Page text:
Etsy will remove all QAnon-related merchandise from the platform as tech companies fight the conspiracy theory's growth

Etsy will remove all QAnon-related merchandise from the platform as tech companies fight the conspiracy theory's growth
A man wearing a QAnon vest held a flag during a No Mandatory Flu Shot Massachusetts rally held outside of the State House in Boston on Aug. 30, 2020. As the conspiracy theory movement spreads nationwide, some local officials and candidates are showing support for the unfounded and dangerous theory.Jessica Rinaldi/The Boston Globe via Getty Images
  • Digital marketplace Etsy has announced a ban on all items related to the QAnon conspiracy theory.
  • "Our seller policies prohibit items that promote hate, incite violence, or promote or endorse harmful misinformation. In accordance with these policies, we are removing items related to 'QAnon' from our marketplace," an Etsy spokesperson told Insider in a statement Wednesday.
  • QAnon, the far-right conspiracy theory, has continued to rapidly grow, while some followers of the theory have been linked to violent crimes.

Etsy is removing all merchandise linked to the QAnon conspiracy theory, a spokesperson told Insider on Wednesday.

QAnon, a baseless far-right conspiracy theory that claims President Donald Trump is secretly fighting a "deep state" cabal of human traffickers, has held a huge presence on the online marketplace, where independent users can sell apparel.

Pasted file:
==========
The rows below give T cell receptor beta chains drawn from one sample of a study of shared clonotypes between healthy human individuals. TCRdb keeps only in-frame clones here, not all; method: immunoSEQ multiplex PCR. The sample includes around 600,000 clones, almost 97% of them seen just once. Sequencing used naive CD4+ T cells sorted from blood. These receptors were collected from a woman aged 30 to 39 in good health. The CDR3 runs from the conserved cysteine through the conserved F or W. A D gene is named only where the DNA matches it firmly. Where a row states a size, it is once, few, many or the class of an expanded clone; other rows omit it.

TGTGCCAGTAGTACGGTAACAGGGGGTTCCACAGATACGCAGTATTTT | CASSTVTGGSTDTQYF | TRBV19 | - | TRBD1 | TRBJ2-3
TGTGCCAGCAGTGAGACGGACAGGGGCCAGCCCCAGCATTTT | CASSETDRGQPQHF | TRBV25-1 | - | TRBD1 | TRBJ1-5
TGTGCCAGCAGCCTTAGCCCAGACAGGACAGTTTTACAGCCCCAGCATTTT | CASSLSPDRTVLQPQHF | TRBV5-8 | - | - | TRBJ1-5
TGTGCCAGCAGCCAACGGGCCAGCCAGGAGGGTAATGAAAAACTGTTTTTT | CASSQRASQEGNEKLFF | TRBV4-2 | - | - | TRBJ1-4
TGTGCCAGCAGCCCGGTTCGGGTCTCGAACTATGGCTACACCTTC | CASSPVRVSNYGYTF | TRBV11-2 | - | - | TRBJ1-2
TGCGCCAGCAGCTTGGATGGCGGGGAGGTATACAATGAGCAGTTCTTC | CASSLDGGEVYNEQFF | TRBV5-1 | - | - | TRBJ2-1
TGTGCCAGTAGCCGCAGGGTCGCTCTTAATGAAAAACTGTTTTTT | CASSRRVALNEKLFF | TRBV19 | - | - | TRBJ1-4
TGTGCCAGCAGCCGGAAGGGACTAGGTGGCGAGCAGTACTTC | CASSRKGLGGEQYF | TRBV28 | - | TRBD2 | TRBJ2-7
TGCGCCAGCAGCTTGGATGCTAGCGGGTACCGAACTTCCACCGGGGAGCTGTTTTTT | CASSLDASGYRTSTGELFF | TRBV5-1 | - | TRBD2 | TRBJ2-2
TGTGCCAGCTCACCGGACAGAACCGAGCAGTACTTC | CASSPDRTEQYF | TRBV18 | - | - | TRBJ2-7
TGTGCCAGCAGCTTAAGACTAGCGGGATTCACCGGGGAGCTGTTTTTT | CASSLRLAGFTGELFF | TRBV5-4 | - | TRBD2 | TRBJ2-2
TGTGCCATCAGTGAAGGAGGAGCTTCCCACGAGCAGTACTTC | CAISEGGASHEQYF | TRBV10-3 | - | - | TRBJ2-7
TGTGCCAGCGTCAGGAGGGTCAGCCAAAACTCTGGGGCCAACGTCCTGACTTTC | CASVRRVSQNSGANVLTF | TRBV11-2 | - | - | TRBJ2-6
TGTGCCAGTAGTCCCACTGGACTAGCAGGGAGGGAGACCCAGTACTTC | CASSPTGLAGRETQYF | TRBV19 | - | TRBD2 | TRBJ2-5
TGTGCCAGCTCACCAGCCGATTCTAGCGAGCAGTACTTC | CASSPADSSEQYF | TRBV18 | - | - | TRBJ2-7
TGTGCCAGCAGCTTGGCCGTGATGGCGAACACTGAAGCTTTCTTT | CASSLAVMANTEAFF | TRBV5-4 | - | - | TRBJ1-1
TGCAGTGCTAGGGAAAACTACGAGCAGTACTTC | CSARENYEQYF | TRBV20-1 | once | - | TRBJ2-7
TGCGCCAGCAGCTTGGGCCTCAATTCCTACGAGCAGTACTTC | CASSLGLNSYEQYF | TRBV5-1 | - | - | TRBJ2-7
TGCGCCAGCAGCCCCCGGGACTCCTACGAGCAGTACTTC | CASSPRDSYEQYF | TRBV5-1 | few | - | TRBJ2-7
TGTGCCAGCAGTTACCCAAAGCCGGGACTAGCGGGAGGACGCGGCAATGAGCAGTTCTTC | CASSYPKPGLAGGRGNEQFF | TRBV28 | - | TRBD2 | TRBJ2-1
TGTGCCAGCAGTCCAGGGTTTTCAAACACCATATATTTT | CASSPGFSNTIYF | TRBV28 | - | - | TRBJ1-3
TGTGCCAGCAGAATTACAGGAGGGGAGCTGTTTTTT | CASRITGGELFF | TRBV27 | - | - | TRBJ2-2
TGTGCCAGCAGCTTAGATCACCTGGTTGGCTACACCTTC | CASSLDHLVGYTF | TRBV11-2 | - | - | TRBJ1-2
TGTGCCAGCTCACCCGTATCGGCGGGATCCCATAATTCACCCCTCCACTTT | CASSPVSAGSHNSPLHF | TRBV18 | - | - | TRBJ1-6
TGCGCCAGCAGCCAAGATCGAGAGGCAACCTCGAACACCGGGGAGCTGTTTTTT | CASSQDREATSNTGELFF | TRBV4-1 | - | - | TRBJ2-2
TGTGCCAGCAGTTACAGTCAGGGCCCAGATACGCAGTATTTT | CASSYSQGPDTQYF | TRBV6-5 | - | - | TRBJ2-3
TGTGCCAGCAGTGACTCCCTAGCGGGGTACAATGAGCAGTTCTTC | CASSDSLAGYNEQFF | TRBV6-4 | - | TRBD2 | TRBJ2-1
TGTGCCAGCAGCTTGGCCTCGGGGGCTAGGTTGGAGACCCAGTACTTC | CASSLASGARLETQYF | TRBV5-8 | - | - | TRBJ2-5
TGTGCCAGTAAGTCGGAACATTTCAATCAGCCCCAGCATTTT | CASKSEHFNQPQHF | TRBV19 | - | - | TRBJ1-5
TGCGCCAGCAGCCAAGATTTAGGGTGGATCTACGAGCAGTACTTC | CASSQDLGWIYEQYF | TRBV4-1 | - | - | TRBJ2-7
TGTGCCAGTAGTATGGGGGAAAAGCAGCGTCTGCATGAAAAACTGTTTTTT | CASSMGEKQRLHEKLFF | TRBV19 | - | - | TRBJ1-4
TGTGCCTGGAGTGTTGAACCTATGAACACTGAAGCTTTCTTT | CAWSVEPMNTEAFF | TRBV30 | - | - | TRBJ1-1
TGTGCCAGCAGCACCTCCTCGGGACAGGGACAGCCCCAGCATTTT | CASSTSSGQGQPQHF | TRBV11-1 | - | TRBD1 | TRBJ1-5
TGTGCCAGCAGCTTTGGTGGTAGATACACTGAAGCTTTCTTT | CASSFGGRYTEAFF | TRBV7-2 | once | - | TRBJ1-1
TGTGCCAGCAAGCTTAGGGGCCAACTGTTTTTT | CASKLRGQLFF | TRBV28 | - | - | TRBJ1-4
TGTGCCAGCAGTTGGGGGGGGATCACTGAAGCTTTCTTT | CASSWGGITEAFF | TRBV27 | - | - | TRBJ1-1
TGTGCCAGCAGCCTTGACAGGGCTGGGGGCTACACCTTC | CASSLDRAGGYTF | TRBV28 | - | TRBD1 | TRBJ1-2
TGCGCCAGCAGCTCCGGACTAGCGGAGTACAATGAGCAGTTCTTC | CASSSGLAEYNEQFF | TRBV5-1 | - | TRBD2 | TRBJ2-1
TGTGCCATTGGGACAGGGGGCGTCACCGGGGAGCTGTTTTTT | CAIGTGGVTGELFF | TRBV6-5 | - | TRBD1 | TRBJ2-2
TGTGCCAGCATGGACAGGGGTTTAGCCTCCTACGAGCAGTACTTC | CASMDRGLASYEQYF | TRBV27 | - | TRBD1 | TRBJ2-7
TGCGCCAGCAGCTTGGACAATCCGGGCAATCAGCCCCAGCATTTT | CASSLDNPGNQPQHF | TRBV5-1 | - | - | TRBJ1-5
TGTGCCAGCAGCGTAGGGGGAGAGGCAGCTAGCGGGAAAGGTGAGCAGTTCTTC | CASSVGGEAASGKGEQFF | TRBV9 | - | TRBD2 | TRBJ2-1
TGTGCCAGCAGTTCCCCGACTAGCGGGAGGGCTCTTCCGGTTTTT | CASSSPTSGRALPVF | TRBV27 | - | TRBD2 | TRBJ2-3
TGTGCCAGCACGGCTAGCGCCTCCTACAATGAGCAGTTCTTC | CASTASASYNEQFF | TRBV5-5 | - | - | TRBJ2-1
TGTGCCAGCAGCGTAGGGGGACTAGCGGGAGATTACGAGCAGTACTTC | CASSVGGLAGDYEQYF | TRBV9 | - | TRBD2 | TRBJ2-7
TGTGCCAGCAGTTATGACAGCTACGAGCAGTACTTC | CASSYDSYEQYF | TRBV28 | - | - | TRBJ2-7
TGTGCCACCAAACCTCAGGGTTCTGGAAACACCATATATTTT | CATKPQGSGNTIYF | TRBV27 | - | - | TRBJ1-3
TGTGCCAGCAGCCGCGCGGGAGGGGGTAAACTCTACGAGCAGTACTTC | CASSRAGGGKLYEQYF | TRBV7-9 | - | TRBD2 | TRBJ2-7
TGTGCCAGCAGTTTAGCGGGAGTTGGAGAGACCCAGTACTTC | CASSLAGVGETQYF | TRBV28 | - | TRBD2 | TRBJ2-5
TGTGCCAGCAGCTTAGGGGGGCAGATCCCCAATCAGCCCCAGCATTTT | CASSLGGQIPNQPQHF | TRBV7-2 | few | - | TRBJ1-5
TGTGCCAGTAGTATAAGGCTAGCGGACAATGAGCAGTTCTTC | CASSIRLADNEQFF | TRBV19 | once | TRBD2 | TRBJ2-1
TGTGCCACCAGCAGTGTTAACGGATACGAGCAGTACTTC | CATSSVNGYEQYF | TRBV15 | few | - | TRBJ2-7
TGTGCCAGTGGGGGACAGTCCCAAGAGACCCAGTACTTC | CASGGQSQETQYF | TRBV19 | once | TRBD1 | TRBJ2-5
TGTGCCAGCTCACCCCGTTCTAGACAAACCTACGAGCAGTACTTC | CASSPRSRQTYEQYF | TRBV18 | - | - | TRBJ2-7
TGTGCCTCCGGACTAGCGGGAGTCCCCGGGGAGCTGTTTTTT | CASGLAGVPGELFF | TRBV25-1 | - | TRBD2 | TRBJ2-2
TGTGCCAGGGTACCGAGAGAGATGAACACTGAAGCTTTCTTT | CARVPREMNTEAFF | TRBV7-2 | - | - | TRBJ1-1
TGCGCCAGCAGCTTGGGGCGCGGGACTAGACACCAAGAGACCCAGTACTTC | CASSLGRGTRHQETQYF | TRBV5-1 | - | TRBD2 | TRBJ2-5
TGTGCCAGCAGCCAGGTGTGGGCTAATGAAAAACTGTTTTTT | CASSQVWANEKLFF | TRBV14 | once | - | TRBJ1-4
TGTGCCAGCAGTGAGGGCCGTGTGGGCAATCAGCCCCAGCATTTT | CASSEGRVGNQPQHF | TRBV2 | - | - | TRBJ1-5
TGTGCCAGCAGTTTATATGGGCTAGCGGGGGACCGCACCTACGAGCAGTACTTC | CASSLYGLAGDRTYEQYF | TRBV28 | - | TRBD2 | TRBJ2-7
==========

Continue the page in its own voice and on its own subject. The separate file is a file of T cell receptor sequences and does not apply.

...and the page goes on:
Etsy's QAnon content, which appears to already be absent from or unsearchable on the website Wednesday, included shirts, bumper stickers, and jewelry.
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"Etsy is firmly committed to the safety of our marketplace and fostering an inclusive environment. Our seller policies prohibit items that promote hate, incite violence, or promote or endorse harmful misinformation. In accordance with these policies, we are removing items related to 'QAnon' from our marketplace," the Etsy spokesperson told Insider in an email.

Etsy banned QAnon on the same grounds it used to ban items related to the Proud Boys extremist group, as The Verge reported Tuesday.

The announcement comes as other social media and e-commerce platforms grapple with the rapidly growing conspiracy theory movement. Amazon has also been criticized for hosting QAnon products on its platform and, on Tuesday, Facebook said it would ban all QAnon content from its platforms.
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The FBI said in a bulletin from its Phoenix bureau last year that QAnon posed a potential domestic terrorism threat. QAnon followers have been linked to several violent crimes and kidnappings, and the movement's most basic tenets are compiled from misinformation.

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